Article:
Reviews Of Books -- By: Anonymous

Journal: Westminster Theological Journal
Volume: WTJ 79:2 (Fall 2017)
Article: Reviews Of Books
Author: Anonymous

Reviews Of Books

Mark J. Boda, The Book of Zechariah. NICOT. Grand Rapids: Eerdmans, 2016. Pp. xxiii + 911. $58.00, cloth.

There are few commentary series that are consistently excellent; the NICOT series seems to have bucked the trend, however, maintaining a slow but steady stream of works of the highest quality. This new volume by Mark Boda is no exception. Boda has invested years of study in the post-exilic period, and especially in the book of Zechariah, so he is the obvious choice to write this commentary. He has given us a thorough and detailed analysis of the book that will be a benchmark of scholarship for years to come.

One aspect of the NICOT series that has made its contribution notable is its engagement with critical scholarship. It is one of the few evangelical commentary series to be read by a broad academic market. Boda certainly has the intellectual competence and expertise to go toe to toe with the best minds in the academic world and make a compelling case for thoughtfully conservative conclusions. He builds a strong argument for the essential unity of the book and dates many of the core components to early in the restoration period, during which the prophets Haggai and Zechariah were active in support of the temple rebuilding program (515–510 BC; see pp. 33–37). At the same time, he is sensitive to the role of compilers in assembling prophetic materials (compare the role of Baruch in Jeremiah’s work, or the significance of passages such as Ezek 1:2–3) and sees the prophetic materials reaching their present form somewhat later, in the mid to late fifth century BC. This compilation may perhaps have been connected with the wider restoration work of Nehemiah. Further, Boda connects Zeph 3:14–20 with Zech 2:14–17 (10–13) and 9:9 as evidence of a redactional connection that incorporated Haggai–Malachi into a coherent “Book of the Twelve,” suggesting that the final form of the latter composition also stems from roughly this time period (p. 31).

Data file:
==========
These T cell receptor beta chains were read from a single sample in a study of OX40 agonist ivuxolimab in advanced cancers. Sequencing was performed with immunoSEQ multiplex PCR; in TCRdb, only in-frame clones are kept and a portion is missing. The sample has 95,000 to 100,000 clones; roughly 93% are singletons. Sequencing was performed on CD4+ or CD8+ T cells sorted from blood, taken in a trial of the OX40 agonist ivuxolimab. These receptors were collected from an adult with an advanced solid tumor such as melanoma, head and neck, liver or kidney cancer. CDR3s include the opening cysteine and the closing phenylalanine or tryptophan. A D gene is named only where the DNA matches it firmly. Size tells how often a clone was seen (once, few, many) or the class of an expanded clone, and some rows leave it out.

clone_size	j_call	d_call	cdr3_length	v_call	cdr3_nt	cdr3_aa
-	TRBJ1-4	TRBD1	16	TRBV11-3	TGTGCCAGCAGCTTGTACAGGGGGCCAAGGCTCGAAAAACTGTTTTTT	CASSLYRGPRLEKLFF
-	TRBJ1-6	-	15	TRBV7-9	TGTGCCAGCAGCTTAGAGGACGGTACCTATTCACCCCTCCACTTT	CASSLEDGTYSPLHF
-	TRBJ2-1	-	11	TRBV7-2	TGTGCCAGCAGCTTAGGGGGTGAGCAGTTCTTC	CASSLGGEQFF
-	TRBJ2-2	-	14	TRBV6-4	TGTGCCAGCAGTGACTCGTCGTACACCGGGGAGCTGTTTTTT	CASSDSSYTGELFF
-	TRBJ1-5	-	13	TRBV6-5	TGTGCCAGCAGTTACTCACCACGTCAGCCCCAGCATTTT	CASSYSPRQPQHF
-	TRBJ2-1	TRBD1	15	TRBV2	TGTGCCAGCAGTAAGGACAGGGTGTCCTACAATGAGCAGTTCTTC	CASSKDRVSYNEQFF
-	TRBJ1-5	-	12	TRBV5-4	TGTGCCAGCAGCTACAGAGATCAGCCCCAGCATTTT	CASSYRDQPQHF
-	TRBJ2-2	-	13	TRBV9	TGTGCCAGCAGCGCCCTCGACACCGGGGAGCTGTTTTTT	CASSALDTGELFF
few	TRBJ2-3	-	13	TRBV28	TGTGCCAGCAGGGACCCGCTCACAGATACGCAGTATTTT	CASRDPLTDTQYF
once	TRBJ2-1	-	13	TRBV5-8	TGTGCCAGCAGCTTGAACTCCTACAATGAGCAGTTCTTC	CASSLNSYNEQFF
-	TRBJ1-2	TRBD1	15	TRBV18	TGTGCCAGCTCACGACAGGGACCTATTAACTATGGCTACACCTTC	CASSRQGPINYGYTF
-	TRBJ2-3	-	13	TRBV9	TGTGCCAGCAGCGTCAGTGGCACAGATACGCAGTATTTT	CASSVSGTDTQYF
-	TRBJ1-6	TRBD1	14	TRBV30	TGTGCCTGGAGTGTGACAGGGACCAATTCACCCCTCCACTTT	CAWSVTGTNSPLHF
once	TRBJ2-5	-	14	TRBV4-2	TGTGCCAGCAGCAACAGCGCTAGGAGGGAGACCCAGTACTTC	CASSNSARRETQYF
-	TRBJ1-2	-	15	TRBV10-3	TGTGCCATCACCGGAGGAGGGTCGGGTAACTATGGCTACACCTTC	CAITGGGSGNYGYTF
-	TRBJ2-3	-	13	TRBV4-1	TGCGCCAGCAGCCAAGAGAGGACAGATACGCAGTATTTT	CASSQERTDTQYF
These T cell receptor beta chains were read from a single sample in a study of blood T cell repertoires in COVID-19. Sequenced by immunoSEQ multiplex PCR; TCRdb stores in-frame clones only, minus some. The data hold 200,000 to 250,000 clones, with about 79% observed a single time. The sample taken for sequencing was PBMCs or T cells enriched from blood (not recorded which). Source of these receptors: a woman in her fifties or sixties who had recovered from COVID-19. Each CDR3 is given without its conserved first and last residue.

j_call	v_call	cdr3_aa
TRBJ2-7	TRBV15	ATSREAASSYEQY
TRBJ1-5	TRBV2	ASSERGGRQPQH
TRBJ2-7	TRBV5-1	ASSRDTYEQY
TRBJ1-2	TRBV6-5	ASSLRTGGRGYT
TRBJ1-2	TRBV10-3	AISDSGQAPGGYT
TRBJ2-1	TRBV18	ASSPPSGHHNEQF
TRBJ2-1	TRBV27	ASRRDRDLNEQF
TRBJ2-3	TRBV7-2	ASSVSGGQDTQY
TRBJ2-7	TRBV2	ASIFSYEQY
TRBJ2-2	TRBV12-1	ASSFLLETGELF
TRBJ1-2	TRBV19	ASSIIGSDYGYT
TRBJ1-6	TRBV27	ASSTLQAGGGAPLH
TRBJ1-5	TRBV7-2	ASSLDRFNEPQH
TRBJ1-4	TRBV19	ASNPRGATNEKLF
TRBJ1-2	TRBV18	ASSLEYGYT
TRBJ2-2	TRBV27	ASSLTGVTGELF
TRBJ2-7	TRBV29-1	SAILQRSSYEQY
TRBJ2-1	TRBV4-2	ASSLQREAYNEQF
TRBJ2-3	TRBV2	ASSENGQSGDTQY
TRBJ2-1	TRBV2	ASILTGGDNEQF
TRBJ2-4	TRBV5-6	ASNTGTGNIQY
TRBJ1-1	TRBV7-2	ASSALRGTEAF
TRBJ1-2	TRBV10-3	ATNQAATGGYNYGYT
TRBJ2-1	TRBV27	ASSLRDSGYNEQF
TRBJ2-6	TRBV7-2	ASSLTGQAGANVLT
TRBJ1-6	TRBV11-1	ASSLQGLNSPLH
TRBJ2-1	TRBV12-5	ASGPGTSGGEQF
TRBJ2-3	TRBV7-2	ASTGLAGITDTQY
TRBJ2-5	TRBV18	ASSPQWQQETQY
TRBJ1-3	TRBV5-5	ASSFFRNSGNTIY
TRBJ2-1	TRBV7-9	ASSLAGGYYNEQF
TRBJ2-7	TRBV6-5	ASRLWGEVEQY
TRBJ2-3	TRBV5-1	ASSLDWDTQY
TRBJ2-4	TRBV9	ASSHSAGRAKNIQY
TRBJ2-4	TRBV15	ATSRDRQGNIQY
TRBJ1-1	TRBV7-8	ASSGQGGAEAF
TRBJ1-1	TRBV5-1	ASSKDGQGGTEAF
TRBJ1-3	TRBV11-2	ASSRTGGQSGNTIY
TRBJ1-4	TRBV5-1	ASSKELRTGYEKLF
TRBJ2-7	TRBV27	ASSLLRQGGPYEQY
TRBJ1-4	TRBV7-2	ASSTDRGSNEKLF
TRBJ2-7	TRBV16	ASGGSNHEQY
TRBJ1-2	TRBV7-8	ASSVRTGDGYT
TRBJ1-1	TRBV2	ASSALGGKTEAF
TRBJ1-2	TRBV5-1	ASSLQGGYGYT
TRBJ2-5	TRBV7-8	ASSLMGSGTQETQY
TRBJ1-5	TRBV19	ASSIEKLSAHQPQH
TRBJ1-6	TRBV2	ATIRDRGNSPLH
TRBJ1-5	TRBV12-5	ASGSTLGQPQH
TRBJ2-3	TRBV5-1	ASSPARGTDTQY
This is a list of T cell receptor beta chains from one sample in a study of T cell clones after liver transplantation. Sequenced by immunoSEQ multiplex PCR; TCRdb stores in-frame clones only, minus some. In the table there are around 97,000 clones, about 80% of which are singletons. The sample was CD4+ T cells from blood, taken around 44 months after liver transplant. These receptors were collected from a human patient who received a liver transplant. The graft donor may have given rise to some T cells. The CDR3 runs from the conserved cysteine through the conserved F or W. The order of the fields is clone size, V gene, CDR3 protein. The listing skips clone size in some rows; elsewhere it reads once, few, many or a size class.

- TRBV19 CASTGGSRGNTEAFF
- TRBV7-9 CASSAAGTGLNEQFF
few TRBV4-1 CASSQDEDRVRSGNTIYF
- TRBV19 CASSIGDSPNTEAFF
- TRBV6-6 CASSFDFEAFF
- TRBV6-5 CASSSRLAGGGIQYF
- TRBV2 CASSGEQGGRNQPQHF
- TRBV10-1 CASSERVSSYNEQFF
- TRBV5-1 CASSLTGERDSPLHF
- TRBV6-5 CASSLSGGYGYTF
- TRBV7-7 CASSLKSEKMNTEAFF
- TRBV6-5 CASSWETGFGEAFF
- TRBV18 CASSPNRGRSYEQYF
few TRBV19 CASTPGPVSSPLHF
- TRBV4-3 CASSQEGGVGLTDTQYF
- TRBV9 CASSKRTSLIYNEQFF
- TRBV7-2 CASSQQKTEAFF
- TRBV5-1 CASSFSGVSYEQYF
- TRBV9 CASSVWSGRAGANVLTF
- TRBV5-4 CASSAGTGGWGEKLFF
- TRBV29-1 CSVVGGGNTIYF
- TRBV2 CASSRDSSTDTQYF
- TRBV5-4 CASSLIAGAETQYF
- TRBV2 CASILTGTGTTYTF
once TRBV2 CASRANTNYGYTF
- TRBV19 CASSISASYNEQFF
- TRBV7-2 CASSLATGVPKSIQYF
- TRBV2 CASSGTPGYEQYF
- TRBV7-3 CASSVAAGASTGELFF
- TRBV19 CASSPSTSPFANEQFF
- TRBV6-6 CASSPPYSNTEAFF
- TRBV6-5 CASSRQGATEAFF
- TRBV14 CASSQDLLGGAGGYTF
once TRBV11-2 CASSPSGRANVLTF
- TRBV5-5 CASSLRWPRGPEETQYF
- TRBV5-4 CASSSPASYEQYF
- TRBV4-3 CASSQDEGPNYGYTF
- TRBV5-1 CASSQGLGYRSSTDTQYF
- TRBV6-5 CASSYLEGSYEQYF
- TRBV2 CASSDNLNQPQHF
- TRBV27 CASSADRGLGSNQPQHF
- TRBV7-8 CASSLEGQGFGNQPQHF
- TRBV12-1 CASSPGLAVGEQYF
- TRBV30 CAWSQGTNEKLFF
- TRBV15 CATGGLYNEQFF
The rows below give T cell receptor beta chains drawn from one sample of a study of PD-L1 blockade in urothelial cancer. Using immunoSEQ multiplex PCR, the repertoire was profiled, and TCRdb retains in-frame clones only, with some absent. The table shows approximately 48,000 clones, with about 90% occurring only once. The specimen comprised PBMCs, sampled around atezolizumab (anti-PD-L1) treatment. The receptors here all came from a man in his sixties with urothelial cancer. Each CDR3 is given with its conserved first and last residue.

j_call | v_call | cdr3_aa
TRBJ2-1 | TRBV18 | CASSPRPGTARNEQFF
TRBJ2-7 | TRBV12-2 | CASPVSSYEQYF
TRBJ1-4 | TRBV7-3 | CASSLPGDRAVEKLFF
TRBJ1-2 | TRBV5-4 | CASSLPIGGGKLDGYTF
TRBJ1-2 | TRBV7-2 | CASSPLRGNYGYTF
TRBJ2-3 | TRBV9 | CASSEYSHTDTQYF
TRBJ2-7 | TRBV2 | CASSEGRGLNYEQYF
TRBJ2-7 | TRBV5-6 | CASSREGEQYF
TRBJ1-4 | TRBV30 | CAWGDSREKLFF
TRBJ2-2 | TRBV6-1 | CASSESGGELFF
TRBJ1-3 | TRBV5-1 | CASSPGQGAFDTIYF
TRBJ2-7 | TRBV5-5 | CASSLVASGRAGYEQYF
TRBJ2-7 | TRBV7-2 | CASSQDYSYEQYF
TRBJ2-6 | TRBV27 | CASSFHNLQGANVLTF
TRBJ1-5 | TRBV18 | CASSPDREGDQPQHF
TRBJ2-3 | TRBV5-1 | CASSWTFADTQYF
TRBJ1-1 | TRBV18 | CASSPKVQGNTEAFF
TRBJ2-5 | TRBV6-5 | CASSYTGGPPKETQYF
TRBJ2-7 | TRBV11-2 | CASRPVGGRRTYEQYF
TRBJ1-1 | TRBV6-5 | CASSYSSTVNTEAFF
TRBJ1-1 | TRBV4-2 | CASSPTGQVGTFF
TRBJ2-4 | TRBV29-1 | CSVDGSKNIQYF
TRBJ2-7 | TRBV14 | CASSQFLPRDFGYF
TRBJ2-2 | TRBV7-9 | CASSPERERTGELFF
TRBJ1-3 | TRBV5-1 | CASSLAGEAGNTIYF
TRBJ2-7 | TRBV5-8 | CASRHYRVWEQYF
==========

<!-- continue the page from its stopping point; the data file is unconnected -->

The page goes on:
Boda sees the message of Zechariah as revolving around four central topics: God, leadership, sin, and restoration (pp. 41–43). God is not distant and aloof but eager for covenant relationship with his people. The past discipline of his people that led to the destruction of Jerusalem by the Babylonians was necessary, but now Yahweh is moved to compassion by his people’s plight. He is once more reaching out to them, desiring to purify them and renew their relationship. The material in the first part of the book focuses on the renewal of the pr...

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